Hellenic Greece

Hellenic Greece is the ancient civilization of Hellas in what is modern Greece. The people are called Hellenes.

After the collapse of Mycenae around 1100 BC, the Greek cities fell into decline and the country entered into a dark age such that the classical Greek alphabet reflects nothing of the Mycenaean syllabary.

Around 800 BC, the Hellenic civilization began to arise, and by 600 BC they were using standardized coinage.

Table of contents
1 Culture
2 Human Relations and Sexuality
3 Economy
4 Government
5 Military
6 Religion
7 Technology
8 History
9 See also
10 External Links

Culture

Social divisions were rigid in Hellenic society and slavery was common.

Human Relations and Sexuality

Marriages were contracted between the father of the bride and the groom or the father of the groom, and were seen as a way to consolidate power and property, and as a way for a man to provide himself with male issue. The men married late, in their thirties, after having been the beloveds of an older man in their teens, and having taken on beloveds of their own from among the boys coming of age. Men also had access to women, whether entretainers called hetairas or actual prostitutes. Women however were expected to be chaste, and to not show themselves in public or when guests were being entertained. They had their own side of the house. The women married early, in their mid-teens, around the same age when boys were expected to enter into love relationships with older men. Sexual relations with children, whether male or female, were frowned upon.

Economy

The metics oversaw Hellenic commerce and banking and formed part of the governmental bureaucracy.

Government

The basic unit of Hellenic civilization was the polis, or city-state. Hundreds of these filled Greece, and others, called apoikia, were founded around the Mediterranean, especially in Italy and Asia Minor, but also in North Africa and Sicily. Usually, a polis was ruled by an oligarchy. Towards the end of the seventh century a number of dictatorships were established (see Pisistratus).

In the seventh and sixth centuries many cities came to be ruled as democracies. The best known of these is the Athenian democracy. In these, the ability to vote, hold office, and own property were restricted to citizens, and so excluded slaves and resident foreigners.

Military

By about 650 BC, the military was based around hoplites (heavy infantry), organized into rough phalanxes which usually had eight or more rows. The hoplites' shields were held nearly touching, each covering its carrier's left side and his neighbor's right side. Because it was important for more than just individual defence, losing one's shield was the ultimate symbol of cowardice and could be considered treason.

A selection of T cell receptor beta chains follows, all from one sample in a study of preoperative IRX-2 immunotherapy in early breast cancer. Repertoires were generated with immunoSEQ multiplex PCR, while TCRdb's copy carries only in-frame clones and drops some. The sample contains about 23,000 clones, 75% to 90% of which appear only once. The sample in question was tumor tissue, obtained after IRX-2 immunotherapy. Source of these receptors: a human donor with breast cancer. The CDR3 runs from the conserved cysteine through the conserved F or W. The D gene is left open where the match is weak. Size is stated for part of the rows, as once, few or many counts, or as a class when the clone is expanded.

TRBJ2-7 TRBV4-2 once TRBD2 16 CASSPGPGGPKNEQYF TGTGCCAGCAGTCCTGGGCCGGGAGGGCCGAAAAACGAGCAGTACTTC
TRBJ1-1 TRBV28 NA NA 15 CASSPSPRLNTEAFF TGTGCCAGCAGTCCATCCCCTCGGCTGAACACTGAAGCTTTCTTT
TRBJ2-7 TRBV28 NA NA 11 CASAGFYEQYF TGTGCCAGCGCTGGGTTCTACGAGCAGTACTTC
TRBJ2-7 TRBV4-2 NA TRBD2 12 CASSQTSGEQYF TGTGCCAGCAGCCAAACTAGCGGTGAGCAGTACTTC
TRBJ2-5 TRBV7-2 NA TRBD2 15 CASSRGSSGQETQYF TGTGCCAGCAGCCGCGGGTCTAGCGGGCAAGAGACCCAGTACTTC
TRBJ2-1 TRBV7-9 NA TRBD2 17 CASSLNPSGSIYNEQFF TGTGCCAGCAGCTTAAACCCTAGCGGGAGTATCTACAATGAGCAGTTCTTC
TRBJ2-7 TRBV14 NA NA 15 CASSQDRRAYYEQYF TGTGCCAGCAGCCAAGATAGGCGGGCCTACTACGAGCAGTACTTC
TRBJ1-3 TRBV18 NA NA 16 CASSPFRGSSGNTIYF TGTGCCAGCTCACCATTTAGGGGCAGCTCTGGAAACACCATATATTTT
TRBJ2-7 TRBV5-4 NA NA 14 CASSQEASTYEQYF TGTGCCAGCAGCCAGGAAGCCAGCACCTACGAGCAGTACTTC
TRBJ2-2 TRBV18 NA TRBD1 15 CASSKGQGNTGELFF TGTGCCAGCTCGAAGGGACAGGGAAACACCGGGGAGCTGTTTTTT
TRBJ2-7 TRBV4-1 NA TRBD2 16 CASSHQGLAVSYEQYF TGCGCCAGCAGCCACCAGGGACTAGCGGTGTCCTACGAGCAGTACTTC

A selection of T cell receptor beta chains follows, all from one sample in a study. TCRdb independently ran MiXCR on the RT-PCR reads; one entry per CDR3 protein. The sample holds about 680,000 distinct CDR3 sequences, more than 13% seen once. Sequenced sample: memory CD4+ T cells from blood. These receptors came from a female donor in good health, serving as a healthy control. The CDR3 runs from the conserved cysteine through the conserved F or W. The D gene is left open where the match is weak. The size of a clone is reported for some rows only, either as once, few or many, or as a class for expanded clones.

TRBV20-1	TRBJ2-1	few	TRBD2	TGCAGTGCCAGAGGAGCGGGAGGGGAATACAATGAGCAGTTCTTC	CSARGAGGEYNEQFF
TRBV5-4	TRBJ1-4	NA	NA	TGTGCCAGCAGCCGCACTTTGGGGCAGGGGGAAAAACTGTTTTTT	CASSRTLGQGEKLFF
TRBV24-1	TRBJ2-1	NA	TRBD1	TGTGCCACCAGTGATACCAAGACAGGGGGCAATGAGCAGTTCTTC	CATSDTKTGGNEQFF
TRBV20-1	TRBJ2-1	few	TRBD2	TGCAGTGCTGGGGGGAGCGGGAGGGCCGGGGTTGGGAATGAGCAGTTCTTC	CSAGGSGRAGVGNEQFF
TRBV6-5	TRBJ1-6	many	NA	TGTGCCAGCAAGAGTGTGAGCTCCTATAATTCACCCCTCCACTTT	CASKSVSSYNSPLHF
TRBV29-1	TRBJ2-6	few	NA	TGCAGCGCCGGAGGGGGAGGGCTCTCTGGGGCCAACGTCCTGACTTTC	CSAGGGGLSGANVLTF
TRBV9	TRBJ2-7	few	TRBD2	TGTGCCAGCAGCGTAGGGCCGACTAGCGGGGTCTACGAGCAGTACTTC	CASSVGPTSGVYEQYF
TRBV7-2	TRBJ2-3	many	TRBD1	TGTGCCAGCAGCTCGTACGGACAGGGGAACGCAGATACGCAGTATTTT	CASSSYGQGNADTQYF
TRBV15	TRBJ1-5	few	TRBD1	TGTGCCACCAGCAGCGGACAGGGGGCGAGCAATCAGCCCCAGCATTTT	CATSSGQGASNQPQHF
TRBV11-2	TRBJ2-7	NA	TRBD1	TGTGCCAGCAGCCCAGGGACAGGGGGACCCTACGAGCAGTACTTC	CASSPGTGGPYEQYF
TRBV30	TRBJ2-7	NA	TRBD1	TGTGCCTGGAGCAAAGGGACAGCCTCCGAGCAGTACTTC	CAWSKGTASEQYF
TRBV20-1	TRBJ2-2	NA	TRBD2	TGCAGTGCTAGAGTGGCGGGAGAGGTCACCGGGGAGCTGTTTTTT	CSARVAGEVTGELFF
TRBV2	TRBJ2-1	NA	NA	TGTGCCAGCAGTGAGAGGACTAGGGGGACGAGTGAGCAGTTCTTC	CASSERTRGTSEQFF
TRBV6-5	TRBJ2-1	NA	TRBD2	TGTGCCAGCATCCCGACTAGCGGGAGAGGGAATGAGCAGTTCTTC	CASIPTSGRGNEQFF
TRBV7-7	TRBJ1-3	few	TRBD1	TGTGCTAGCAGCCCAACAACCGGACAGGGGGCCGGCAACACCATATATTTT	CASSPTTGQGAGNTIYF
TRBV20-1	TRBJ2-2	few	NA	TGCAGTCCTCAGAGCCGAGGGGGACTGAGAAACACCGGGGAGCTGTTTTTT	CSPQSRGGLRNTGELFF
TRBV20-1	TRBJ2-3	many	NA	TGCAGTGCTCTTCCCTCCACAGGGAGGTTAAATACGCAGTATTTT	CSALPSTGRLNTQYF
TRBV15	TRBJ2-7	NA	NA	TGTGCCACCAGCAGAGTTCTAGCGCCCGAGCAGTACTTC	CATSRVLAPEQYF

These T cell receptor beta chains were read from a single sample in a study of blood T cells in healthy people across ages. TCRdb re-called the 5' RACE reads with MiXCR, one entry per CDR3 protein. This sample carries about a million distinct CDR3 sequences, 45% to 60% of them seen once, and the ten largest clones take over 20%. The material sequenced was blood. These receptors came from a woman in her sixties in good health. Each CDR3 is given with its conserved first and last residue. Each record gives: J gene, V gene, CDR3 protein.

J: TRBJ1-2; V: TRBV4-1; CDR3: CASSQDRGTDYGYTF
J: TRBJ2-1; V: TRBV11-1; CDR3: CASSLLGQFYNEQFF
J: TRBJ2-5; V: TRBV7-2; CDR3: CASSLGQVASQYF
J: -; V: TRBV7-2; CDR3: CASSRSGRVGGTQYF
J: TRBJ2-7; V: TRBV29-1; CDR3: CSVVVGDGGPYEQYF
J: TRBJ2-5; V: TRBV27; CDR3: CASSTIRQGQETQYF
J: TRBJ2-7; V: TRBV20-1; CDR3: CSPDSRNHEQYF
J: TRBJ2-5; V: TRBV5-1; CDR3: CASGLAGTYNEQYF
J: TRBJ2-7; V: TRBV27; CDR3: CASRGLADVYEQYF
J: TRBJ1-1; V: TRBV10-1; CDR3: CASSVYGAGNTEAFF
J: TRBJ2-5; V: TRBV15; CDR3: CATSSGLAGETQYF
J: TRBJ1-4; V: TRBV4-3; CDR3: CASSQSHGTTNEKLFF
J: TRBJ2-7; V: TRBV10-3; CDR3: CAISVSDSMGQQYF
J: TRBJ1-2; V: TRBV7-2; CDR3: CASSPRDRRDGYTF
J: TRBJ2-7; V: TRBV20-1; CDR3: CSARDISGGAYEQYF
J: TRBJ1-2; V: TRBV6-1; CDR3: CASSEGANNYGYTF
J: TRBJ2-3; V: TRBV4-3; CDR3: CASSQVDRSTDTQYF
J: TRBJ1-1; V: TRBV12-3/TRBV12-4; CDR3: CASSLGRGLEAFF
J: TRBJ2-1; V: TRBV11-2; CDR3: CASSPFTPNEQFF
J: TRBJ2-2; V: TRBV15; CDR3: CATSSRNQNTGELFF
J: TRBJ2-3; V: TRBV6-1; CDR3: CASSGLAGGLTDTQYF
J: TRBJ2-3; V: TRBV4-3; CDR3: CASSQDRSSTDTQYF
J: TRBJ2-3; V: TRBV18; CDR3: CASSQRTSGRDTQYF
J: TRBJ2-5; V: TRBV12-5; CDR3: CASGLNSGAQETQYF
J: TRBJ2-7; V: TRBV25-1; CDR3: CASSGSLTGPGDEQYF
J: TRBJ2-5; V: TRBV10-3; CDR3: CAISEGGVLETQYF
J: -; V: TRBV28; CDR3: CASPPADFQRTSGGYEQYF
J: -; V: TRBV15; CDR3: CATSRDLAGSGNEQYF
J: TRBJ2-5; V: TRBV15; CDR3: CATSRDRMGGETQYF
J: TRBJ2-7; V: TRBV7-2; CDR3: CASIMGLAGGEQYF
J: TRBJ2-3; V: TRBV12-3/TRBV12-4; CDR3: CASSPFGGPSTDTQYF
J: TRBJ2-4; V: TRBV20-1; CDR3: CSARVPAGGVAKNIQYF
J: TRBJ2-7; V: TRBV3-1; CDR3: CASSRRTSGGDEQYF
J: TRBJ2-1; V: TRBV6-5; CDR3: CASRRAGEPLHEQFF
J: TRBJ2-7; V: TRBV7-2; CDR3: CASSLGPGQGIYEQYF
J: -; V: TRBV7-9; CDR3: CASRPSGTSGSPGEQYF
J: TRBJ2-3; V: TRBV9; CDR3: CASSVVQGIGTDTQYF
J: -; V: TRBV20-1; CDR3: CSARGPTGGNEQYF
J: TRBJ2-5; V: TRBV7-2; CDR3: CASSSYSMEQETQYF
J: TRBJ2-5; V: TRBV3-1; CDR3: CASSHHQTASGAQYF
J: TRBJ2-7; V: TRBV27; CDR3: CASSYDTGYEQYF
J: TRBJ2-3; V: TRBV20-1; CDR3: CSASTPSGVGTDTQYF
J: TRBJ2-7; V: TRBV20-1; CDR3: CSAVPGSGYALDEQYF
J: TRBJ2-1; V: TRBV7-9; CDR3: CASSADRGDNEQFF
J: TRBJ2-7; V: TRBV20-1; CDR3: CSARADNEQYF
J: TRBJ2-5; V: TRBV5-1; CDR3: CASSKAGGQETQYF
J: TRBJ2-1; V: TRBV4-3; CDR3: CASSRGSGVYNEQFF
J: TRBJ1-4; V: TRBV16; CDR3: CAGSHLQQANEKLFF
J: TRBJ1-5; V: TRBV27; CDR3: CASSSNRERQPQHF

Hoplites were provided mainly by the middle class, which usually included most of the citizen population. Wealthier individuals might fight as cavalry, and poorer ones as peltasts, archers, or slingers, but these were not very important in Hellenic militaries until fairly late. In the few naval powers, poor citizens would row the warships (pentekontors and triremes), and the wealthy might command them.

Religion

Hellenic temples were typically oblong pillar-framed buildings decorated with sculpted figures.

Technology

Hellenes produced iron in clay-lined stone furnaces with stoppered holes that were positioned on hilltops, in order to make use of winds. Slaves fed the furnace crushed charcoal, limestone, and ore and removed slag from the bottom. They would then cool the furnace and remove the bloom which would be heated and hammered until wrought iron was the final product.

History

Hellenic civilization reached the peak of its power duing the 5th century BC. In 478 BC, following the defeat of the Persian invasion, Athens assumed leadership of an alliance known as the Delian League, which would later come to be known as the Athenian Empire. Sparta, the other great power in Greece and leader of the Peloponnesian League, feared the growth of Athenian power and sparred with Athens throughout the middle of the century. Finally, the two sides fought in the Peloponnesian War, from 431 BC-404 BC., which involved virtually every state in Greece, including colonies in Asia, Italy, and Sicily. The war ended in the decisive defeat of the Athenian Empire.

Sparta made an attempt to assure her own supremacy in the Aegean, but in the end Persia managed to recover the Greek cities on the coast of Asia Minor, and starting with the King's Peace in 386 BC even began dictating affairs on the mainland. Athens built up a second confederacy and recovered a position equal to Sparta's, and then Thebes became for a moment the supreme power under Epaminondas. After his death, Greece was left weak and exhausted by continual warfare, leading to its conquest by Macedonia.

The usual periodization practiced by modern historians is to see the death of Alexander the Great in 323 BC as dividing the Hellenic period from the Hellenistic. The shift from "Hellenic" to "Hellenistic" represents the shift from a culture dominated by ethnic Greeks, however scattered geographically, to a culture dominated by Greek-speakers of whatever ethnicity, and from the political dominance of the city-state to that of larger monarchies.

See also

External Links




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